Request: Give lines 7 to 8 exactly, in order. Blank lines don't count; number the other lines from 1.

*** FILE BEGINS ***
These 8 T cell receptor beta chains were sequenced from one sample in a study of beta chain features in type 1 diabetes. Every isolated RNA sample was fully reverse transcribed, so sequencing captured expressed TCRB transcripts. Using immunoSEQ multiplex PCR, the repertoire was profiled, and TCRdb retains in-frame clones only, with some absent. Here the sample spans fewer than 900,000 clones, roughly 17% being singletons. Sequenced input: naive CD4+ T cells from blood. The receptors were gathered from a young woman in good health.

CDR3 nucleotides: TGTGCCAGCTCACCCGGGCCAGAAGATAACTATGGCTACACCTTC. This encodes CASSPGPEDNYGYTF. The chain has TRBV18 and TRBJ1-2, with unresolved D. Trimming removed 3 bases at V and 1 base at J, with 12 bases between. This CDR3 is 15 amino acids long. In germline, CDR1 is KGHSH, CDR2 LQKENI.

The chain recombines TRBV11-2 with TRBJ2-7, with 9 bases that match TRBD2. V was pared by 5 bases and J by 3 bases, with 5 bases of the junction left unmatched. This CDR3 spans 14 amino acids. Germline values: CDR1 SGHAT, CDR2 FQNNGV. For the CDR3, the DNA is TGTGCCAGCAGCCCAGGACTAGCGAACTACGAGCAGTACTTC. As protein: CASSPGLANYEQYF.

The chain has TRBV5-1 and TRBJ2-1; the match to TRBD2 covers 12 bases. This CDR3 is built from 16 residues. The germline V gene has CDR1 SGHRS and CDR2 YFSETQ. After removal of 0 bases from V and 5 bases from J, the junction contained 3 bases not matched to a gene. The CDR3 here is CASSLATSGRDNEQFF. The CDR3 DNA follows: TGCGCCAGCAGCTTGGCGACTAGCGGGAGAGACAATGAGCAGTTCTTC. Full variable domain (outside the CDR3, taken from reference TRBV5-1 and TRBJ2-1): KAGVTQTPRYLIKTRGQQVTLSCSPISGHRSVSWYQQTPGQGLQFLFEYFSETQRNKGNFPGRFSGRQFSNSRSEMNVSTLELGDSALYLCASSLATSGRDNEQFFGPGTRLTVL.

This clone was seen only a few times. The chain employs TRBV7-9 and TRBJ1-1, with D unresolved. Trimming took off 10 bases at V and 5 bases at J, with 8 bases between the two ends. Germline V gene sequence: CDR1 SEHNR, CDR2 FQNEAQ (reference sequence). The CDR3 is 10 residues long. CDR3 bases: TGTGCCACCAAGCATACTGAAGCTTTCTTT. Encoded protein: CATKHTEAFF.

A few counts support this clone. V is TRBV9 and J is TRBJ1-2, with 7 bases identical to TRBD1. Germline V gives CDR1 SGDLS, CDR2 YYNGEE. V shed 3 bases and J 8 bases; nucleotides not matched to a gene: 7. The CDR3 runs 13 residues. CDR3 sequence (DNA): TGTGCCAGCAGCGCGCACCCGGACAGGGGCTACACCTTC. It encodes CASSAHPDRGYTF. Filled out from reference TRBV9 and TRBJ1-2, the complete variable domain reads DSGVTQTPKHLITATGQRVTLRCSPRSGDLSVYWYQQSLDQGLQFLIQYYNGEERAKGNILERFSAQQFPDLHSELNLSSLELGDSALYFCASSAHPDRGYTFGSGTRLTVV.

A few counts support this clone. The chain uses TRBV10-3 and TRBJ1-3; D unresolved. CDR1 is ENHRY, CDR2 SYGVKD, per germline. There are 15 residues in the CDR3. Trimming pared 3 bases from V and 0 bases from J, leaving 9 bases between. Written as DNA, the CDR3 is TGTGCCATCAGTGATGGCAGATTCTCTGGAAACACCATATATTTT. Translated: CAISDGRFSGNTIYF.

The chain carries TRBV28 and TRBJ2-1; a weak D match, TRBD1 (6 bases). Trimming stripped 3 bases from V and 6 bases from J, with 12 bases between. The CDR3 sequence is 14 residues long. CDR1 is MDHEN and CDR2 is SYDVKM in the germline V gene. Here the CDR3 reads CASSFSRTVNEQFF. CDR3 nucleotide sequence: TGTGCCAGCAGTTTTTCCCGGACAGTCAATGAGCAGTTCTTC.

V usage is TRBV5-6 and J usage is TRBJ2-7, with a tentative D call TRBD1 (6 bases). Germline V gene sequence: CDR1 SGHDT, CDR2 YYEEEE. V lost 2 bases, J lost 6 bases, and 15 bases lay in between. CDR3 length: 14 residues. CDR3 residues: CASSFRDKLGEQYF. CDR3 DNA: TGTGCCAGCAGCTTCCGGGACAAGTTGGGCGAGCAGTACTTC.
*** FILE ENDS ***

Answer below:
A few counts support this clone. The chain uses TRBV10-3 and TRBJ1-3; D unresolved. CDR1 is ENHRY, CDR2 SYGVKD, per germline. There are 15 residues in the CDR3. Trimming pared 3 bases from V and 0 bases from J, leaving 9 bases between. Written as DNA, the CDR3 is TGTGCCATCAGTGATGGCAGATTCTCTGGAAACACCATATATTTT. Translated: CAISDGRFSGNTIYF.

The chain carries TRBV28 and TRBJ2-1; a weak D match, TRBD1 (6 bases). Trimming stripped 3 bases from V and 6 bases from J, with 12 bases between. The CDR3 sequence is 14 residues long. CDR1 is MDHEN and CDR2 is SYDVKM in the germline V gene. Here the CDR3 reads CASSFSRTVNEQFF. CDR3 nucleotide sequence: TGTGCCAGCAGTTTTTCCCGGACAGTCAATGAGCAGTTCTTC.